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Last Updated:  Friday, 14 March, 2003, 07:57 GMT
Australia's winning mentality
Darren Lehmann
By Darren Lehmann
Australia batsman

Who says lightning doesn't strike twice in the same place?

Bev and Bicho - the same combination that somehow got us out of trouble against England - did it again against New Zealand.

People might automatically point at our dashing strokemakers and quick bowlers when making us favourites for the World Cup.

But it was those performances in Port Elizabeth that tell you more you more about this Australia side.

We'll be putting out our strongest side which, you would expect, would be too much for the likes of Kenya.
Darren Lehmann

It wasn't that we expected to win those matches from 112-7 and 84-7, but we certainly hadn't given up hope.

I've said all along that Australia are beatable. It's just that we don't seem to know what a losing position is.

Probably the most surprising thing about the New Zealand match was that we were seemingly down and out and ended up winning by 96 runs - an amazing performance.

The win against England was better because there we really did seem beaten.

Given that we didn't bat badly against New Zealand it took an enormous amount of resolve to hang on.

Bond was excellent, as he has been before against us. Our top order were genuinely bowled out, just as the Kiwi batsmen couldn't cope with Glenn McGrath at the start and Brett Lee at the end of their innings.

What I would say, however, is that the authorities had better have a good look at the Port Elizabeth pitch.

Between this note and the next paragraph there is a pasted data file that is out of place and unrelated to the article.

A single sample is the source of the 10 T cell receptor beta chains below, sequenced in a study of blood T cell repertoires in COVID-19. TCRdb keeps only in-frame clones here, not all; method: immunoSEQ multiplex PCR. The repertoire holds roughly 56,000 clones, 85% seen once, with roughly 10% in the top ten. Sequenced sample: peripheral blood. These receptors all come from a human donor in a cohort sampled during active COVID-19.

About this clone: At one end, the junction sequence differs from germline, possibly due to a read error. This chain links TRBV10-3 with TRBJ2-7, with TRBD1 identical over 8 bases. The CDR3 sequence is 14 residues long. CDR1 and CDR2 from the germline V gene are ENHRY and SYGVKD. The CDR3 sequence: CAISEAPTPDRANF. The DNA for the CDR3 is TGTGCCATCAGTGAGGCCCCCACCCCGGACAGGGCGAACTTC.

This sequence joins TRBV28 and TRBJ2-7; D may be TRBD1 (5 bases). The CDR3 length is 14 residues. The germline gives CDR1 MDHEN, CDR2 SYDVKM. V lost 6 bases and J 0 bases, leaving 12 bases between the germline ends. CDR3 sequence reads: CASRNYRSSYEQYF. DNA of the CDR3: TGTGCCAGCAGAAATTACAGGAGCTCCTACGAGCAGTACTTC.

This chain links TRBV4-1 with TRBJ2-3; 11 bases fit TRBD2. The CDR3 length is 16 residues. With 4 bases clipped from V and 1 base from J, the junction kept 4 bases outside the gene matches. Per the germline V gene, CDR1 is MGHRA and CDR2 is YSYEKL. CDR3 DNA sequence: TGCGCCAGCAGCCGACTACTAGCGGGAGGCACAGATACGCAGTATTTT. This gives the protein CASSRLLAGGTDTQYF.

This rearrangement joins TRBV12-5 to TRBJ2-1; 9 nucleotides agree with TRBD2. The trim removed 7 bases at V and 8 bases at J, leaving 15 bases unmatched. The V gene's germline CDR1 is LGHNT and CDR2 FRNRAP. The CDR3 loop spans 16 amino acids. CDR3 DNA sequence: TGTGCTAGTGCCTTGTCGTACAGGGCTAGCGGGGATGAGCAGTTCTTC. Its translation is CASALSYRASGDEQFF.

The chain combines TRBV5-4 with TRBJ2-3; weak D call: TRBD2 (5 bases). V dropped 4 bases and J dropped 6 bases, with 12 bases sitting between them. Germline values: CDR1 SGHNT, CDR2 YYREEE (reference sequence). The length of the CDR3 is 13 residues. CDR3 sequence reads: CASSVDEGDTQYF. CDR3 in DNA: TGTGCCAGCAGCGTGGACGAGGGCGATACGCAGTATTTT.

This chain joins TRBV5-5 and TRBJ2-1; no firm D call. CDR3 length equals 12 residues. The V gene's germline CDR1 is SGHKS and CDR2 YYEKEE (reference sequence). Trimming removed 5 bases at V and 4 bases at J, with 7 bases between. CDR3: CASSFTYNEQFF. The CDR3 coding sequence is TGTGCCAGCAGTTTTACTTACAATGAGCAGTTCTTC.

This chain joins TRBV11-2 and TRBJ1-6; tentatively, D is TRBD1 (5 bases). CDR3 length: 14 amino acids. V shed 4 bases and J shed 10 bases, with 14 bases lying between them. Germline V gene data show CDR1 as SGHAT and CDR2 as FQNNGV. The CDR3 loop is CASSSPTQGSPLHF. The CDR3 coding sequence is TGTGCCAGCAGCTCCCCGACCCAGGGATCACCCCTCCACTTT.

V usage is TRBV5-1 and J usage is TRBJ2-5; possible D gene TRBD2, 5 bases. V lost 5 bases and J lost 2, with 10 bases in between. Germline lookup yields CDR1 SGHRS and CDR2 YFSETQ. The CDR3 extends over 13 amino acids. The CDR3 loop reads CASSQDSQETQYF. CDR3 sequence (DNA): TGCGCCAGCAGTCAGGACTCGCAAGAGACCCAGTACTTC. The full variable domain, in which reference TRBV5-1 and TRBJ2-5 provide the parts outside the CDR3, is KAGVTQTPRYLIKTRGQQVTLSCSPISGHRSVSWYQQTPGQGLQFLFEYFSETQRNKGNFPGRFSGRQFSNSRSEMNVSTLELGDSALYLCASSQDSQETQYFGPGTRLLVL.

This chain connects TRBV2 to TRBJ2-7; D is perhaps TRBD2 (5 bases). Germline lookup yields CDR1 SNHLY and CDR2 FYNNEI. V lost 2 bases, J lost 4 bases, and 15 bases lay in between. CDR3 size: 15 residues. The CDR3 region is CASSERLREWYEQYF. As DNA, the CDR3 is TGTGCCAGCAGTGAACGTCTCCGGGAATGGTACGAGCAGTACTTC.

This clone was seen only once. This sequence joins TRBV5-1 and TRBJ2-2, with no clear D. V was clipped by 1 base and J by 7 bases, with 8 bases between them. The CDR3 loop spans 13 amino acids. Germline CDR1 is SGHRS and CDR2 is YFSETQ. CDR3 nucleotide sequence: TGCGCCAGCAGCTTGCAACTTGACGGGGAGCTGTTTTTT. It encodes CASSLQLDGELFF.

It was a slight improvement on the strip on which we played England but it was still substandard.


We are playing a semi-final there and for everyone's sake - not least the crowd who want to see 250-plus scores - we're hoping for a big improvement.

With only Kenya to face before the semi-finals, it's a simple equation from here.

If we remain unbeaten from here we'll have won the World Cup.

We're certainly not taking anything for granted against Kenya.

But given that it's our last chance to hone our skills before the knockout stage, we'll be putting out our strongest side which, you would expect, would be too much for the likes of Kenya.

Kenya had a bit of luck with New Zealand's decision not to travel to Nairobi but they are in the semi-finals on merit.

It just shows what you can do by playing good, disciplined cricket and supporting each other in the field.

We haven't forgotten how we struggled against them last year.

We played them on a slow turner in Nairobi and only just squeezed home by five wickets in the last over.

If you give them room they'll take it.

Have Your Say on Australia
04 Jan 03 |  Have Your Say

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